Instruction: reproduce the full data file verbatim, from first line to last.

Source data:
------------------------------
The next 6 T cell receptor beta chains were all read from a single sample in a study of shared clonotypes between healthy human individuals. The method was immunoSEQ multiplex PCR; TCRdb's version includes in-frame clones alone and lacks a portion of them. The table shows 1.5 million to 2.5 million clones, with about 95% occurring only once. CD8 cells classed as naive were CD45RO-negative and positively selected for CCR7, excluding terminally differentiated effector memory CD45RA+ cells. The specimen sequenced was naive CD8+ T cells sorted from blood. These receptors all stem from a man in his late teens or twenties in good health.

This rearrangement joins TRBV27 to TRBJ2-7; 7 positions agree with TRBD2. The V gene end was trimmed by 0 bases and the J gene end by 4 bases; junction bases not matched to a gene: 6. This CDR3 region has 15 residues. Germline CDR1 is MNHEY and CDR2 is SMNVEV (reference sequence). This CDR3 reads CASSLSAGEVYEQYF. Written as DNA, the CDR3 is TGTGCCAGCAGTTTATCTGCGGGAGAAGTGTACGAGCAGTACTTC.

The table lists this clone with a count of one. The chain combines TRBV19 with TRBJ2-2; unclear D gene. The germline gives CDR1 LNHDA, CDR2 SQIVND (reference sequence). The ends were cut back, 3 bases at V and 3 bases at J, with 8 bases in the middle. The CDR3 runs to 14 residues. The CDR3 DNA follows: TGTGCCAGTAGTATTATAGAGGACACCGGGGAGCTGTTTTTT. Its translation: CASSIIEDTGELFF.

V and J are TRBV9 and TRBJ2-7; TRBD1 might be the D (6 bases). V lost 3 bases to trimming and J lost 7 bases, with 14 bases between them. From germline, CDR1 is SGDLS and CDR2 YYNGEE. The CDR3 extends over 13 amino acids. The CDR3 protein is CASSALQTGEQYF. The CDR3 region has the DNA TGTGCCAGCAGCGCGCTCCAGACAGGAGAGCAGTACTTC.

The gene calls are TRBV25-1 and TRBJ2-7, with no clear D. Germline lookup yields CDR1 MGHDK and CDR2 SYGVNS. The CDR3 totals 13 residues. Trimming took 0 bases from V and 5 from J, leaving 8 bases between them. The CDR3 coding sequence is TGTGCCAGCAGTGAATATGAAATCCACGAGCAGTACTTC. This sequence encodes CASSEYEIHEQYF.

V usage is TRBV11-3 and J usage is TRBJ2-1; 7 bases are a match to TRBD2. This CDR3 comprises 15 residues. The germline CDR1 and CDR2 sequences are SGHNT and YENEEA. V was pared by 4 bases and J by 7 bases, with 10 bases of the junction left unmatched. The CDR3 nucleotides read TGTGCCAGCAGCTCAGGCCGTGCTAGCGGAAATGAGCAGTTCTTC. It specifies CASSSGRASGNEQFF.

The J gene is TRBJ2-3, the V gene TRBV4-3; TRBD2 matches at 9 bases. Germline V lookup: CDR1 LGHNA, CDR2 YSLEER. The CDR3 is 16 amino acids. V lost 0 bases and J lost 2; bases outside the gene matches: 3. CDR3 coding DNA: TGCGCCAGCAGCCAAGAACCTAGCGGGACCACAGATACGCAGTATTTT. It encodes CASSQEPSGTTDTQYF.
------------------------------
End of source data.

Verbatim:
The next 6 T cell receptor beta chains were all read from a single sample in a study of shared clonotypes between healthy human individuals. The method was immunoSEQ multiplex PCR; TCRdb's version includes in-frame clones alone and lacks a portion of them. The table shows 1.5 million to 2.5 million clones, with about 95% occurring only once. CD8 cells classed as naive were CD45RO-negative and positively selected for CCR7, excluding terminally differentiated effector memory CD45RA+ cells. The specimen sequenced was naive CD8+ T cells sorted from blood. These receptors all stem from a man in his late teens or twenties in good health.

This rearrangement joins TRBV27 to TRBJ2-7; 7 positions agree with TRBD2. The V gene end was trimmed by 0 bases and the J gene end by 4 bases; junction bases not matched to a gene: 6. This CDR3 region has 15 residues. Germline CDR1 is MNHEY and CDR2 is SMNVEV (reference sequence). This CDR3 reads CASSLSAGEVYEQYF. Written as DNA, the CDR3 is TGTGCCAGCAGTTTATCTGCGGGAGAAGTGTACGAGCAGTACTTC.

The table lists this clone with a count of one. The chain combines TRBV19 with TRBJ2-2; unclear D gene. The germline gives CDR1 LNHDA, CDR2 SQIVND (reference sequence). The ends were cut back, 3 bases at V and 3 bases at J, with 8 bases in the middle. The CDR3 runs to 14 residues. The CDR3 DNA follows: TGTGCCAGTAGTATTATAGAGGACACCGGGGAGCTGTTTTTT. Its translation: CASSIIEDTGELFF.

V and J are TRBV9 and TRBJ2-7; TRBD1 might be the D (6 bases). V lost 3 bases to trimming and J lost 7 bases, with 14 bases between them. From germline, CDR1 is SGDLS and CDR2 YYNGEE. The CDR3 extends over 13 amino acids. The CDR3 protein is CASSALQTGEQYF. The CDR3 region has the DNA TGTGCCAGCAGCGCGCTCCAGACAGGAGAGCAGTACTTC.

The gene calls are TRBV25-1 and TRBJ2-7, with no clear D. Germline lookup yields CDR1 MGHDK and CDR2 SYGVNS. The CDR3 totals 13 residues. Trimming took 0 bases from V and 5 from J, leaving 8 bases between them. The CDR3 coding sequence is TGTGCCAGCAGTGAATATGAAATCCACGAGCAGTACTTC. This sequence encodes CASSEYEIHEQYF.

V usage is TRBV11-3 and J usage is TRBJ2-1; 7 bases are a match to TRBD2. This CDR3 comprises 15 residues. The germline CDR1 and CDR2 sequences are SGHNT and YENEEA. V was pared by 4 bases and J by 7 bases, with 10 bases of the junction left unmatched. The CDR3 nucleotides read TGTGCCAGCAGCTCAGGCCGTGCTAGCGGAAATGAGCAGTTCTTC. It specifies CASSSGRASGNEQFF.

The J gene is TRBJ2-3, the V gene TRBV4-3; TRBD2 matches at 9 bases. Germline V lookup: CDR1 LGHNA, CDR2 YSLEER. The CDR3 is 16 amino acids. V lost 0 bases and J lost 2; bases outside the gene matches: 3. CDR3 coding DNA: TGCGCCAGCAGCCAAGAACCTAGCGGGACCACAGATACGCAGTATTTT. It encodes CASSQEPSGTTDTQYF.